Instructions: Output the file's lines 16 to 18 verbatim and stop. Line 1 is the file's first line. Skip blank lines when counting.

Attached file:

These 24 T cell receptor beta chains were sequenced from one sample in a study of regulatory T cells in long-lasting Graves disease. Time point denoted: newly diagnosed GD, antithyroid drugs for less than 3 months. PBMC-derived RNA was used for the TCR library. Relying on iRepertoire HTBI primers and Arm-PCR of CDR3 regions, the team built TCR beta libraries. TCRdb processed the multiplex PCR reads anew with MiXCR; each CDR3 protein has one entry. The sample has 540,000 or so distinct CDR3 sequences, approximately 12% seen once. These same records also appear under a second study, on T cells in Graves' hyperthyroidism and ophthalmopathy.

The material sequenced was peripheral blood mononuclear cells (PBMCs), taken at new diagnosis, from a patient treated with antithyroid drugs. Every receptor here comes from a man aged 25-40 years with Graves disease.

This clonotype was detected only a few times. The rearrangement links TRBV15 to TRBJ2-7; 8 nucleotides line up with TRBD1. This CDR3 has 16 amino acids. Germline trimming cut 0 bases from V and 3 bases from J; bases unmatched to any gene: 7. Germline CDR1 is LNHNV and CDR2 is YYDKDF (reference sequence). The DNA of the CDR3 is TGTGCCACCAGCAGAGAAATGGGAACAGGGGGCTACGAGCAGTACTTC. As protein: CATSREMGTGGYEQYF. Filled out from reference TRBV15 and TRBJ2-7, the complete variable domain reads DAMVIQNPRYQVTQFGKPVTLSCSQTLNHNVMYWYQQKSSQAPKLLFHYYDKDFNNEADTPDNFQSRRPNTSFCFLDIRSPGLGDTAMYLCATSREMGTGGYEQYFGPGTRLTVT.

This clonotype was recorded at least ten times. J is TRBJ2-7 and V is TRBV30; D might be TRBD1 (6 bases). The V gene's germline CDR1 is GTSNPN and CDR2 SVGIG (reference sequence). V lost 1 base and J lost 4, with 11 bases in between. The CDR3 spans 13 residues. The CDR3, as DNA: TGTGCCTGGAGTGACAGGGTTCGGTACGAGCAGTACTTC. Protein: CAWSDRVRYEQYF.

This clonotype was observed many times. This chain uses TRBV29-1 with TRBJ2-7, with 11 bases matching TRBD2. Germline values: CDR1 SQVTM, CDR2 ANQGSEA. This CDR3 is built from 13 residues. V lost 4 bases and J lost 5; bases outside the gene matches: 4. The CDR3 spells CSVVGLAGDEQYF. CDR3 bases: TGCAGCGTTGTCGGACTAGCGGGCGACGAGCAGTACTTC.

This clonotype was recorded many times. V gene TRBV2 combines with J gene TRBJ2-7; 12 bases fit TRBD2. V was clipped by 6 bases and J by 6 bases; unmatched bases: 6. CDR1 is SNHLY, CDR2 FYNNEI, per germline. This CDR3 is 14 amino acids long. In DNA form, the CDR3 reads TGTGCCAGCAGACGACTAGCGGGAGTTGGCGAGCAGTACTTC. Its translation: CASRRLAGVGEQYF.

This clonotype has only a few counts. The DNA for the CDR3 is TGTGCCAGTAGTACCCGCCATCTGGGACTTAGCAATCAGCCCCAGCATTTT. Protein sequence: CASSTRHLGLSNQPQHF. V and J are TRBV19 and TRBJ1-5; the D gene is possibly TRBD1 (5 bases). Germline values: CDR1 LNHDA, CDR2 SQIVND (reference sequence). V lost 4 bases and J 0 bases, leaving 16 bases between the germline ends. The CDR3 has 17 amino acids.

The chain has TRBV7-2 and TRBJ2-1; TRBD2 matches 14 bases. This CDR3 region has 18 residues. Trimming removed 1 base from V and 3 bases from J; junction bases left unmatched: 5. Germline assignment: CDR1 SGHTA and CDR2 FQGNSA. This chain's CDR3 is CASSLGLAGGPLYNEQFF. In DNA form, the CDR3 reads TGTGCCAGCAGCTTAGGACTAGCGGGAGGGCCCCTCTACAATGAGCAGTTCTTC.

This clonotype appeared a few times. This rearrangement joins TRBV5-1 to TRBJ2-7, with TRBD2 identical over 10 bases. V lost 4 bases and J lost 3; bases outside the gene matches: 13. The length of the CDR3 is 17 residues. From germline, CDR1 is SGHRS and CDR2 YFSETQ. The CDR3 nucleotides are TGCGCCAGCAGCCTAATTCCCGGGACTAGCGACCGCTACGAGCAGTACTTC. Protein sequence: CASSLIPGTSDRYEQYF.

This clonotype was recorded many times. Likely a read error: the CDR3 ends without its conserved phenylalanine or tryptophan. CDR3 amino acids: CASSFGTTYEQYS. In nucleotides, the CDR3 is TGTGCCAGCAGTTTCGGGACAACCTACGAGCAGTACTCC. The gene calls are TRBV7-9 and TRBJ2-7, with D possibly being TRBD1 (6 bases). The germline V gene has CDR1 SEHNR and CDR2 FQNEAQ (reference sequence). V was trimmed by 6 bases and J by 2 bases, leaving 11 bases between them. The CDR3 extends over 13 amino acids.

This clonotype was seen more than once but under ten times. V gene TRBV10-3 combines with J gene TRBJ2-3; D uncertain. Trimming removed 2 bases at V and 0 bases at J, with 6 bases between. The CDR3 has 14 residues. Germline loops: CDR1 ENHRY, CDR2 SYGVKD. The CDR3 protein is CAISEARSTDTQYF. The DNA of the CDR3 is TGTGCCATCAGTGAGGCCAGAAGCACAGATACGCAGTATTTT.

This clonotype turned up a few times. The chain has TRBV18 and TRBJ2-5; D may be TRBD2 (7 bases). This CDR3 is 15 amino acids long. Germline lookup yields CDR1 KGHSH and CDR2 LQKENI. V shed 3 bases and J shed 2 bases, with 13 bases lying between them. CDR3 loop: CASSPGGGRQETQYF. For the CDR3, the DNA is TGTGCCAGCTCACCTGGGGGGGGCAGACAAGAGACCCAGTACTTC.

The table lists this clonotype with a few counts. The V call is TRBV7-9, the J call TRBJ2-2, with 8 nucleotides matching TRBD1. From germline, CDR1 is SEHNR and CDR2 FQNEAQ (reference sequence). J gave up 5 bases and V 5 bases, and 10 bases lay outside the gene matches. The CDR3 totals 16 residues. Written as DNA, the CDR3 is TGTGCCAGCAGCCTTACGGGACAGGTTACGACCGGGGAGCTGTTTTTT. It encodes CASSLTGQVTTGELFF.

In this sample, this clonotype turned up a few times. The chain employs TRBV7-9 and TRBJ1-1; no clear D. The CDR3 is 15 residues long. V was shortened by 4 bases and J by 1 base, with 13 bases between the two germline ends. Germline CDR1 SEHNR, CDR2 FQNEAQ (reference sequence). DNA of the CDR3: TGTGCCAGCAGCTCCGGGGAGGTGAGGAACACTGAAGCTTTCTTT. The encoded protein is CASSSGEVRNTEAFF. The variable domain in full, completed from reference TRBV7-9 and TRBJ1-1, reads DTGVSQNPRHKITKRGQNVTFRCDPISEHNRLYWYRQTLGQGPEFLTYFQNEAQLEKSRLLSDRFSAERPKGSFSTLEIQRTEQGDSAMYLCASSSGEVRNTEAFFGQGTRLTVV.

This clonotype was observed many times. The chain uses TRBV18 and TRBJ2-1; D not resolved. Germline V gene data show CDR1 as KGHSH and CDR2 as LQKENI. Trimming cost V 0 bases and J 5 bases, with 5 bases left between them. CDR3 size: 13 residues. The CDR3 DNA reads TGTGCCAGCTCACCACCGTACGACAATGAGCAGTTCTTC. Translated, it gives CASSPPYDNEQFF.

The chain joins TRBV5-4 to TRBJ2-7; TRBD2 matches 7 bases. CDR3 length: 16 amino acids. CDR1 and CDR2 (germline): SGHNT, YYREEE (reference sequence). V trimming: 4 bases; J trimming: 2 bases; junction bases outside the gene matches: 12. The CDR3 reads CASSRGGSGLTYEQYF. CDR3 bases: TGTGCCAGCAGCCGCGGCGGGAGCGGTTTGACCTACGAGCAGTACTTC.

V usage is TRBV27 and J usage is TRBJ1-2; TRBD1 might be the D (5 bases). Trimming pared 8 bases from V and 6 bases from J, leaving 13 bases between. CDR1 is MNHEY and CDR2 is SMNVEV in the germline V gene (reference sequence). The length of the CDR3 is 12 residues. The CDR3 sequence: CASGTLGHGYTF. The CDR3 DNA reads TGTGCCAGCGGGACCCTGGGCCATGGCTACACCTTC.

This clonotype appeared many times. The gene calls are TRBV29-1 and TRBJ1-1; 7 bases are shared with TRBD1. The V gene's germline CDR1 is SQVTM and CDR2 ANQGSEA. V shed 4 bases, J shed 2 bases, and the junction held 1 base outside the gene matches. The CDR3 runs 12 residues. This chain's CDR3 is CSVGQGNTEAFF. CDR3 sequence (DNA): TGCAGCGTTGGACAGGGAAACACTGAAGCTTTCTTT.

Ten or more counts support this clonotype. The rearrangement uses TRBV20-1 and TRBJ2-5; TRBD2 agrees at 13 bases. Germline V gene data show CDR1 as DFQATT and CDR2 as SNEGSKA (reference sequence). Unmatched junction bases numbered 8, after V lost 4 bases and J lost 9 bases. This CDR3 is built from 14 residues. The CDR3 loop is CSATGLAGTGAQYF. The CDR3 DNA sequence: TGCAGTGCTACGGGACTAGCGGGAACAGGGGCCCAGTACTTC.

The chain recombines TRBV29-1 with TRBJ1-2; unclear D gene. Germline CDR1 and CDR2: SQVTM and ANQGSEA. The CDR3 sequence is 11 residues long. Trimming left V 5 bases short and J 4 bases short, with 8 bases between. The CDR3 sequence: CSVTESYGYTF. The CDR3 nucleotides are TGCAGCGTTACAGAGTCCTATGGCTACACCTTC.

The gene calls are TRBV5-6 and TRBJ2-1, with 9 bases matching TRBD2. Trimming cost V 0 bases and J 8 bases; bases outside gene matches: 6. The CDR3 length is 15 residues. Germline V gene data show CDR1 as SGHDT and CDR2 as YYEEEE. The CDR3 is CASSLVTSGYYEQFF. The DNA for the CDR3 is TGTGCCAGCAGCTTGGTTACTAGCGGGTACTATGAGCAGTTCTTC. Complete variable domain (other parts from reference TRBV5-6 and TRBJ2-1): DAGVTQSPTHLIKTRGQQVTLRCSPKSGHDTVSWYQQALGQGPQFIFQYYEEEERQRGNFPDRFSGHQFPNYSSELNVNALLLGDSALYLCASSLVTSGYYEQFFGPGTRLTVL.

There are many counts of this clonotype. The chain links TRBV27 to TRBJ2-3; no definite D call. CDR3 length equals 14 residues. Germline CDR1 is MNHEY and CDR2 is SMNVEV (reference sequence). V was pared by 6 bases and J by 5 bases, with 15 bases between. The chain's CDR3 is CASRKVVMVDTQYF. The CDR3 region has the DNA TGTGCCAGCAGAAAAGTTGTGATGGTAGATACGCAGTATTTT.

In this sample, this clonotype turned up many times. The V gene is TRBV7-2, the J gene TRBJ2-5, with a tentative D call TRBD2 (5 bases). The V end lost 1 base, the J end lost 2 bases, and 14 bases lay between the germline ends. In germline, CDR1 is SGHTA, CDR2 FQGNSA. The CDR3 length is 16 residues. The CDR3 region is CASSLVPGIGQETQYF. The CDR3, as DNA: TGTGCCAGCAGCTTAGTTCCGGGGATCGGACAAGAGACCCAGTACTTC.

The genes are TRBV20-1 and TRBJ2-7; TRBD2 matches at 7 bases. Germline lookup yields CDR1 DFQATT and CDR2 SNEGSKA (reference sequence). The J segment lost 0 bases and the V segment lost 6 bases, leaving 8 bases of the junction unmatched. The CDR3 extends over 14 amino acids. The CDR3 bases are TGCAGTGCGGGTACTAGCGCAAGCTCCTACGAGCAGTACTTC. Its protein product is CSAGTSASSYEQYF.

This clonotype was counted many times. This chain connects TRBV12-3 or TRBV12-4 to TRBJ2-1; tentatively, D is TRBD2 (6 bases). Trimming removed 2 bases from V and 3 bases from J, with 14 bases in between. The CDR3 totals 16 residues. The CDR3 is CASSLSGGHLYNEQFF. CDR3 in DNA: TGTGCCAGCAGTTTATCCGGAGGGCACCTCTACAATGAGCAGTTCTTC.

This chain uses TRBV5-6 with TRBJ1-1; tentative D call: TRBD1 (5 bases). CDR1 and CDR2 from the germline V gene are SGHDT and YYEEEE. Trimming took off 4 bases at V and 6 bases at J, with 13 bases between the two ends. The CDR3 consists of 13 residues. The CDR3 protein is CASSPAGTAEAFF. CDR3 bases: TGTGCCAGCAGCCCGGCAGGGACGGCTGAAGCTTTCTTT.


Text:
The chain joins TRBV5-4 to TRBJ2-7; TRBD2 matches 7 bases. CDR3 length: 16 amino acids. CDR1 and CDR2 (germline): SGHNT, YYREEE (reference sequence). V trimming: 4 bases; J trimming: 2 bases; junction bases outside the gene matches: 12. The CDR3 reads CASSRGGSGLTYEQYF. CDR3 bases: TGTGCCAGCAGCCGCGGCGGGAGCGGTTTGACCTACGAGCAGTACTTC.

V usage is TRBV27 and J usage is TRBJ1-2; TRBD1 might be the D (5 bases). Trimming pared 8 bases from V and 6 bases from J, leaving 13 bases between. CDR1 is MNHEY and CDR2 is SMNVEV in the germline V gene (reference sequence). The length of the CDR3 is 12 residues. The CDR3 sequence: CASGTLGHGYTF. The CDR3 DNA reads TGTGCCAGCGGGACCCTGGGCCATGGCTACACCTTC.

This clonotype appeared many times. The gene calls are TRBV29-1 and TRBJ1-1; 7 bases are shared with TRBD1. The V gene's germline CDR1 is SQVTM and CDR2 ANQGSEA. V shed 4 bases, J shed 2 bases, and the junction held 1 base outside the gene matches. The CDR3 runs 12 residues. This chain's CDR3 is CSVGQGNTEAFF. CDR3 sequence (DNA): TGCAGCGTTGGACAGGGAAACACTGAAGCTTTCTTT.